Is the Catholic sexual morality responsible for abuse crimes?? The Jesuit Klaus Mertes, who is honored for his educational work with the Federal Cross of Merit, sees a connection, but is against generalizations.
Interviewer: You said in an interview that you don't want to be called an enlightener. Why actually? You were the one who started the ball rolling for the enlightenment.
Father Klaus Mertes (former. director of the Canisius College in Berlin): Yes, my actions had an enlightening effect. But one must be clear about one's role. This is one of the basic problems with the whole reappraisal of the last few years. As a representative of the institution, I am always at the same time the object of enlightenment, and therefore I cannot simply be an enlightener. Enlightenment must run independently.
Interviewer: Again and again you have been called a nest-destroyer. They have even received death threats. How do you deal with it?
Mertes: Bouncing off me. Simply because it is nonsense.
Interviewer: Does the way the church deals with abuse sometimes make you despair??
Mertes: No, that does not make me despair. But it just shows how many people are beginning to deal with it. Not only bishops, but also the public. And ultimately not get how incredibly complex reappraisal is.
This is not just a question of good will. There are questions of role definition, self-image, strategy and the actual intentions behind the reappraisal. And they are sometimes not clear.
Interviewer: Of course, it is also about structures and principles of faith of the Catholic Church. You have also repeatedly criticized the sexual morality of the Catholic Church. How do you experience there now, for example, this statement from Rome, which forbids priests to bless homosexual partners?
Mertes: There we are already far away from the topic. The ie in coming to terms is justice for those affected, not sexual morality. Of course, there are connections to sexual morality that have a favorable effect. But that is not the primary ie of coming to terms with it. I don't think anything at all of the statement that has come out of Rome. She is completely out of touch with life.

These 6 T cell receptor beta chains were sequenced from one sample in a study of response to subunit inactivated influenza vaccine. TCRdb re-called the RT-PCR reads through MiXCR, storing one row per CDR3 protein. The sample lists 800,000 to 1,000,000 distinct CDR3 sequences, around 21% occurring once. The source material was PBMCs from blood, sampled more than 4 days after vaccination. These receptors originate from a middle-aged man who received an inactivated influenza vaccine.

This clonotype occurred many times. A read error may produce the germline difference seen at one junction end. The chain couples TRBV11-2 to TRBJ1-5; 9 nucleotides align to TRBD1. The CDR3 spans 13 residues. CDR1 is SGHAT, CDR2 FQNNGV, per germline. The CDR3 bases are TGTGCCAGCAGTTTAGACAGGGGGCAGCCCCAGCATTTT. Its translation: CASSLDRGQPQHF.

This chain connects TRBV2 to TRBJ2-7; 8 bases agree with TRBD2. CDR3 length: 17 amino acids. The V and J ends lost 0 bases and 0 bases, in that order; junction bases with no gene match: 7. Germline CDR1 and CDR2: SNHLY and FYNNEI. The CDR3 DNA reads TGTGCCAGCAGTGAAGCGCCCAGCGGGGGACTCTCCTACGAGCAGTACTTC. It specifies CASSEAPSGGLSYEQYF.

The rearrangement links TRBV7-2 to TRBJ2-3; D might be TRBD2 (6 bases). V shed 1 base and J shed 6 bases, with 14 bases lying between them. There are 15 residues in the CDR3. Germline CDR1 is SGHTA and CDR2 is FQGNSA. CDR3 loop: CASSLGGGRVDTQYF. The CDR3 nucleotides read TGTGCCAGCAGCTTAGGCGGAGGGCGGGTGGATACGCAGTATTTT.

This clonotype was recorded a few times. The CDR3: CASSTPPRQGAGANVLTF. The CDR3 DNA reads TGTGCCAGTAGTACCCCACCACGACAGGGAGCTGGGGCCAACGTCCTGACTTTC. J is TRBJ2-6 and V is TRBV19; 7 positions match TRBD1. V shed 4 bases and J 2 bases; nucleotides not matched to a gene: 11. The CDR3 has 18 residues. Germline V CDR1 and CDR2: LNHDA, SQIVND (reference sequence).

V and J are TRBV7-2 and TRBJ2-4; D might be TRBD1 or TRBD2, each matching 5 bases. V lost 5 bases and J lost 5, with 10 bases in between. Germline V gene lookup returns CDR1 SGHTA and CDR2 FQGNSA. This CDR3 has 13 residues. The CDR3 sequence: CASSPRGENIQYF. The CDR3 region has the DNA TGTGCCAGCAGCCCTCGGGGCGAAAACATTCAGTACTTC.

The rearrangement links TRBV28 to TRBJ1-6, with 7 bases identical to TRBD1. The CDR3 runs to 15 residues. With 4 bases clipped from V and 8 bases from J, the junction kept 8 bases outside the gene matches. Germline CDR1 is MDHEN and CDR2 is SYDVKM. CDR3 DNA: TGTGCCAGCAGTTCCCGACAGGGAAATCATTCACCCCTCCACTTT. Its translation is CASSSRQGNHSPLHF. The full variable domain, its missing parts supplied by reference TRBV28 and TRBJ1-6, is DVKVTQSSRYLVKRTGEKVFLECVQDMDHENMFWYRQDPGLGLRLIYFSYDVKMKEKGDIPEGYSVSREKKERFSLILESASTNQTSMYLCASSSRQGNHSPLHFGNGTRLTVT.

Interviewer: You are right, of course, for those who have already been victims, it may no longer be the ie. But maybe it is about prevention.
Mertes: Yes, but the question of prevention must also be taken into account. If the church immediately talks about prevention, many victims experience that as a turning away from their questions. It's about the question of truth, justice, the recognition of truth, its history, the procedure by which justice can be established in the first place, and questions of compensation. These are the questions that concern them.
Already two days after my letter, which I wrote to former students of the college, Mrs. Illner discussed celibacy. That is simply the wrong order. Of course, these are also prevention-relevant questions, only for the reappraisal, first of all, the justice for those affected is decisive and that is to be answered independently of whether in the course of the next few years celibacy will be abolished or women will be ordained to the priesthood, even if I support both of them.
Interviewer: In any case, the handling of sexualized violence in the Catholic Church is the reason for many believers to leave the church. The church is indeed in deep crisis and that has a lot to do with this scandal as well. How should this continue? How do you see the future of the church?
Mertes: I see the future of the church in such a way that it must have in the processing of the abuse very clearly in the head that it is not about keeping as many people as possible in the Catholic church and therefore to clear up.
It is about those affected and it is about justice for those affected. If you keep putting the institution's own interests in the foreground, including your own fear of losing more members, then you won't make any progress in coming to terms with the situation.
Interviewer: Do you see that those affected have emancipated themselves in this past decade, that something has started to move that cannot be stopped anymore?
Mertes: There is no such thing as "those affected". But what has happened in recent years – and this is one of the major events since 2010 that I had not expected in this form – is that those affected are speaking out, and that is the great liberation.
Matthias Katsch, with whom I am being honored, has made precisely this a topic of discussion. The liberating experience of being able to speak publicly. And this is what has happened in the last ten years.
The interview was conducted by Hilde Regeniter.